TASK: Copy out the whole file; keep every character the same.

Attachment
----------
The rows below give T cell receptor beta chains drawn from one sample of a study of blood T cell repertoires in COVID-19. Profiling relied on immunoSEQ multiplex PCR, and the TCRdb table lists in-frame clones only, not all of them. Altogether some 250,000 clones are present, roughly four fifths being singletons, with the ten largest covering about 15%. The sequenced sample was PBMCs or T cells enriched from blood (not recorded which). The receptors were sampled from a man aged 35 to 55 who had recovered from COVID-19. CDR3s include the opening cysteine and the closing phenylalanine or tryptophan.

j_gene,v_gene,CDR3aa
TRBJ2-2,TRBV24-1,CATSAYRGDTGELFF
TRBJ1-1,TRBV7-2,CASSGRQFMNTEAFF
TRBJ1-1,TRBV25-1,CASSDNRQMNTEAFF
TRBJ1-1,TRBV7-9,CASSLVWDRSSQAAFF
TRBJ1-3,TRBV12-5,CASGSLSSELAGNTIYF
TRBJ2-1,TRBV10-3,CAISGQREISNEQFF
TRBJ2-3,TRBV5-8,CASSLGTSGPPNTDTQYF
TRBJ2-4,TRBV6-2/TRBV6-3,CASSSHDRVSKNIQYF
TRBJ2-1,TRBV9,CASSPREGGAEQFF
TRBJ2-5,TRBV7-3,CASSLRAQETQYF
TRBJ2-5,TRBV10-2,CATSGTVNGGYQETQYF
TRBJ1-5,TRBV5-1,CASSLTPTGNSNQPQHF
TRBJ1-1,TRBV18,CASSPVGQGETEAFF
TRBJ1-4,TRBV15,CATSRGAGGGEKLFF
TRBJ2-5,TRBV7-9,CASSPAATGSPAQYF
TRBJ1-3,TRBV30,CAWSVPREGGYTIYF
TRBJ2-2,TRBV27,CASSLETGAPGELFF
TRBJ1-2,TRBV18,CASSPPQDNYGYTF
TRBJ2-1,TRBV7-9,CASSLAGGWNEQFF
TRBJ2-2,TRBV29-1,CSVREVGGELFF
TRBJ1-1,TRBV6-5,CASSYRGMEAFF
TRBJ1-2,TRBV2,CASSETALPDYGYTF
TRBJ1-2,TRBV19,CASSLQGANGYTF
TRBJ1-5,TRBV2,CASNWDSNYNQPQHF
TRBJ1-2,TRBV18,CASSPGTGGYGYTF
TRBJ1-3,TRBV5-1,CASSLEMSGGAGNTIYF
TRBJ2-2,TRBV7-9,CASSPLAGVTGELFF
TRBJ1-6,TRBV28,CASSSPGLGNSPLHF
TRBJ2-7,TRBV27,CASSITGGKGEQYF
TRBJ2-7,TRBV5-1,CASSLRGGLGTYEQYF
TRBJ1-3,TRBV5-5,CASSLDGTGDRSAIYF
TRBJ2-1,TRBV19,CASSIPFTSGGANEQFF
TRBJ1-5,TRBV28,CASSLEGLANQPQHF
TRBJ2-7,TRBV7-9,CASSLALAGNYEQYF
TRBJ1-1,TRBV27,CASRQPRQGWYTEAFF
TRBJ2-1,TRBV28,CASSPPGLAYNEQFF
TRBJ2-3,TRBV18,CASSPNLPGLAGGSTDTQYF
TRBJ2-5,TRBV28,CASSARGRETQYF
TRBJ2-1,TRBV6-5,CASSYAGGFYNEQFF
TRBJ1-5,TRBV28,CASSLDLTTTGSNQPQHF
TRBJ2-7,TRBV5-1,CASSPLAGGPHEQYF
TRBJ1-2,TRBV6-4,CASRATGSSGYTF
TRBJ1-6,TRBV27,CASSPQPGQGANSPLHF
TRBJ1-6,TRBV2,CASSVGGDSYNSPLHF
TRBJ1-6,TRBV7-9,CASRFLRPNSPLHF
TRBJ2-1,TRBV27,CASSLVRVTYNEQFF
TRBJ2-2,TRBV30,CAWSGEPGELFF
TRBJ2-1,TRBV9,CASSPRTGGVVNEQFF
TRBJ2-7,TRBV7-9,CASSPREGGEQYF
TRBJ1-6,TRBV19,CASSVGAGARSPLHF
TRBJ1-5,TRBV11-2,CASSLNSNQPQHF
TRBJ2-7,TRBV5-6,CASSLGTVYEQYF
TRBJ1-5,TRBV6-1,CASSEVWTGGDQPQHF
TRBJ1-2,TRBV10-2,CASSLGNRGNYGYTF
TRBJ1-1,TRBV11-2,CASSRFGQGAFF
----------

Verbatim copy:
The rows below give T cell receptor beta chains drawn from one sample of a study of blood T cell repertoires in COVID-19. Profiling relied on immunoSEQ multiplex PCR, and the TCRdb table lists in-frame clones only, not all of them. Altogether some 250,000 clones are present, roughly four fifths being singletons, with the ten largest covering about 15%. The sequenced sample was PBMCs or T cells enriched from blood (not recorded which). The receptors were sampled from a man aged 35 to 55 who had recovered from COVID-19. CDR3s include the opening cysteine and the closing phenylalanine or tryptophan.

j_gene,v_gene,CDR3aa
TRBJ2-2,TRBV24-1,CATSAYRGDTGELFF
TRBJ1-1,TRBV7-2,CASSGRQFMNTEAFF
TRBJ1-1,TRBV25-1,CASSDNRQMNTEAFF
TRBJ1-1,TRBV7-9,CASSLVWDRSSQAAFF
TRBJ1-3,TRBV12-5,CASGSLSSELAGNTIYF
TRBJ2-1,TRBV10-3,CAISGQREISNEQFF
TRBJ2-3,TRBV5-8,CASSLGTSGPPNTDTQYF
TRBJ2-4,TRBV6-2/TRBV6-3,CASSSHDRVSKNIQYF
TRBJ2-1,TRBV9,CASSPREGGAEQFF
TRBJ2-5,TRBV7-3,CASSLRAQETQYF
TRBJ2-5,TRBV10-2,CATSGTVNGGYQETQYF
TRBJ1-5,TRBV5-1,CASSLTPTGNSNQPQHF
TRBJ1-1,TRBV18,CASSPVGQGETEAFF
TRBJ1-4,TRBV15,CATSRGAGGGEKLFF
TRBJ2-5,TRBV7-9,CASSPAATGSPAQYF
TRBJ1-3,TRBV30,CAWSVPREGGYTIYF
TRBJ2-2,TRBV27,CASSLETGAPGELFF
TRBJ1-2,TRBV18,CASSPPQDNYGYTF
TRBJ2-1,TRBV7-9,CASSLAGGWNEQFF
TRBJ2-2,TRBV29-1,CSVREVGGELFF
TRBJ1-1,TRBV6-5,CASSYRGMEAFF
TRBJ1-2,TRBV2,CASSETALPDYGYTF
TRBJ1-2,TRBV19,CASSLQGANGYTF
TRBJ1-5,TRBV2,CASNWDSNYNQPQHF
TRBJ1-2,TRBV18,CASSPGTGGYGYTF
TRBJ1-3,TRBV5-1,CASSLEMSGGAGNTIYF
TRBJ2-2,TRBV7-9,CASSPLAGVTGELFF
TRBJ1-6,TRBV28,CASSSPGLGNSPLHF
TRBJ2-7,TRBV27,CASSITGGKGEQYF
TRBJ2-7,TRBV5-1,CASSLRGGLGTYEQYF
TRBJ1-3,TRBV5-5,CASSLDGTGDRSAIYF
TRBJ2-1,TRBV19,CASSIPFTSGGANEQFF
TRBJ1-5,TRBV28,CASSLEGLANQPQHF
TRBJ2-7,TRBV7-9,CASSLALAGNYEQYF
TRBJ1-1,TRBV27,CASRQPRQGWYTEAFF
TRBJ2-1,TRBV28,CASSPPGLAYNEQFF
TRBJ2-3,TRBV18,CASSPNLPGLAGGSTDTQYF
TRBJ2-5,TRBV28,CASSARGRETQYF
TRBJ2-1,TRBV6-5,CASSYAGGFYNEQFF
TRBJ1-5,TRBV28,CASSLDLTTTGSNQPQHF
TRBJ2-7,TRBV5-1,CASSPLAGGPHEQYF
TRBJ1-2,TRBV6-4,CASRATGSSGYTF
TRBJ1-6,TRBV27,CASSPQPGQGANSPLHF
TRBJ1-6,TRBV2,CASSVGGDSYNSPLHF
TRBJ1-6,TRBV7-9,CASRFLRPNSPLHF
TRBJ2-1,TRBV27,CASSLVRVTYNEQFF
TRBJ2-2,TRBV30,CAWSGEPGELFF
TRBJ2-1,TRBV9,CASSPRTGGVVNEQFF
TRBJ2-7,TRBV7-9,CASSPREGGEQYF
TRBJ1-6,TRBV19,CASSVGAGARSPLHF
TRBJ1-5,TRBV11-2,CASSLNSNQPQHF
TRBJ2-7,TRBV5-6,CASSLGTVYEQYF
TRBJ1-5,TRBV6-1,CASSEVWTGGDQPQHF
TRBJ1-2,TRBV10-2,CASSLGNRGNYGYTF
TRBJ1-1,TRBV11-2,CASSRFGQGAFF